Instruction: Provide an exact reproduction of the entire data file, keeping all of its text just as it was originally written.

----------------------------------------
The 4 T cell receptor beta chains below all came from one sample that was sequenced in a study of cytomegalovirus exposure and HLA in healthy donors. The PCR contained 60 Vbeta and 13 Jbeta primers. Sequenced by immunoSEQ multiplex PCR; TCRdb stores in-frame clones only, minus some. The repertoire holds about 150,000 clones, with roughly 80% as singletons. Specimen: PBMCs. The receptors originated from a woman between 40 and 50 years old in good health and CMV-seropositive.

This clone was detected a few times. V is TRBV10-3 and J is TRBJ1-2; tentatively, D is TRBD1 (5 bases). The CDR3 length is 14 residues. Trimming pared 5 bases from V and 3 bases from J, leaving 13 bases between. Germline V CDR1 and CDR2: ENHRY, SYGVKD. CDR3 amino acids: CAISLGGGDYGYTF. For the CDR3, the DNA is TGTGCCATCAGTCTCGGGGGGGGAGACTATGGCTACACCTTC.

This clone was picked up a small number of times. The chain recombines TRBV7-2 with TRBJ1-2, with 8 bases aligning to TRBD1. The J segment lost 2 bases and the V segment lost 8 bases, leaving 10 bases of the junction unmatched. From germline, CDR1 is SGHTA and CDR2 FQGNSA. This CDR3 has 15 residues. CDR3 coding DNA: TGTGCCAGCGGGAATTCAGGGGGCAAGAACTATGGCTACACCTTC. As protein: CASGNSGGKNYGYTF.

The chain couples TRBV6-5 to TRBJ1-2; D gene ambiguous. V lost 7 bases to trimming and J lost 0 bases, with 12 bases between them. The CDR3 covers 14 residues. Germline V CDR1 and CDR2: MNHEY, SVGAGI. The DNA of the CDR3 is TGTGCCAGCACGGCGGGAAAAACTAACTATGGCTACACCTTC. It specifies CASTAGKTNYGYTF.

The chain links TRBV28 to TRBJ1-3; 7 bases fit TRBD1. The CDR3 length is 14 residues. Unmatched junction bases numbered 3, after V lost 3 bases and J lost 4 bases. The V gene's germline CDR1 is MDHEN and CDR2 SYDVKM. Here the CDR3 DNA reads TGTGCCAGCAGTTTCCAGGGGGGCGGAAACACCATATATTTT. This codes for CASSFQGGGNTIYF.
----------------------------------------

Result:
The 4 T cell receptor beta chains below all came from one sample that was sequenced in a study of cytomegalovirus exposure and HLA in healthy donors. The PCR contained 60 Vbeta and 13 Jbeta primers. Sequenced by immunoSEQ multiplex PCR; TCRdb stores in-frame clones only, minus some. The repertoire holds about 150,000 clones, with roughly 80% as singletons. Specimen: PBMCs. The receptors originated from a woman between 40 and 50 years old in good health and CMV-seropositive.

This clone was detected a few times. V is TRBV10-3 and J is TRBJ1-2; tentatively, D is TRBD1 (5 bases). The CDR3 length is 14 residues. Trimming pared 5 bases from V and 3 bases from J, leaving 13 bases between. Germline V CDR1 and CDR2: ENHRY, SYGVKD. CDR3 amino acids: CAISLGGGDYGYTF. For the CDR3, the DNA is TGTGCCATCAGTCTCGGGGGGGGAGACTATGGCTACACCTTC.

This clone was picked up a small number of times. The chain recombines TRBV7-2 with TRBJ1-2, with 8 bases aligning to TRBD1. The J segment lost 2 bases and the V segment lost 8 bases, leaving 10 bases of the junction unmatched. From germline, CDR1 is SGHTA and CDR2 FQGNSA. This CDR3 has 15 residues. CDR3 coding DNA: TGTGCCAGCGGGAATTCAGGGGGCAAGAACTATGGCTACACCTTC. As protein: CASGNSGGKNYGYTF.

The chain couples TRBV6-5 to TRBJ1-2; D gene ambiguous. V lost 7 bases to trimming and J lost 0 bases, with 12 bases between them. The CDR3 covers 14 residues. Germline V CDR1 and CDR2: MNHEY, SVGAGI. The DNA of the CDR3 is TGTGCCAGCACGGCGGGAAAAACTAACTATGGCTACACCTTC. It specifies CASTAGKTNYGYTF.

The chain links TRBV28 to TRBJ1-3; 7 bases fit TRBD1. The CDR3 length is 14 residues. Unmatched junction bases numbered 3, after V lost 3 bases and J lost 4 bases. The V gene's germline CDR1 is MDHEN and CDR2 SYDVKM. Here the CDR3 DNA reads TGTGCCAGCAGTTTCCAGGGGGGCGGAAACACCATATATTTT. This codes for CASSFQGGGNTIYF.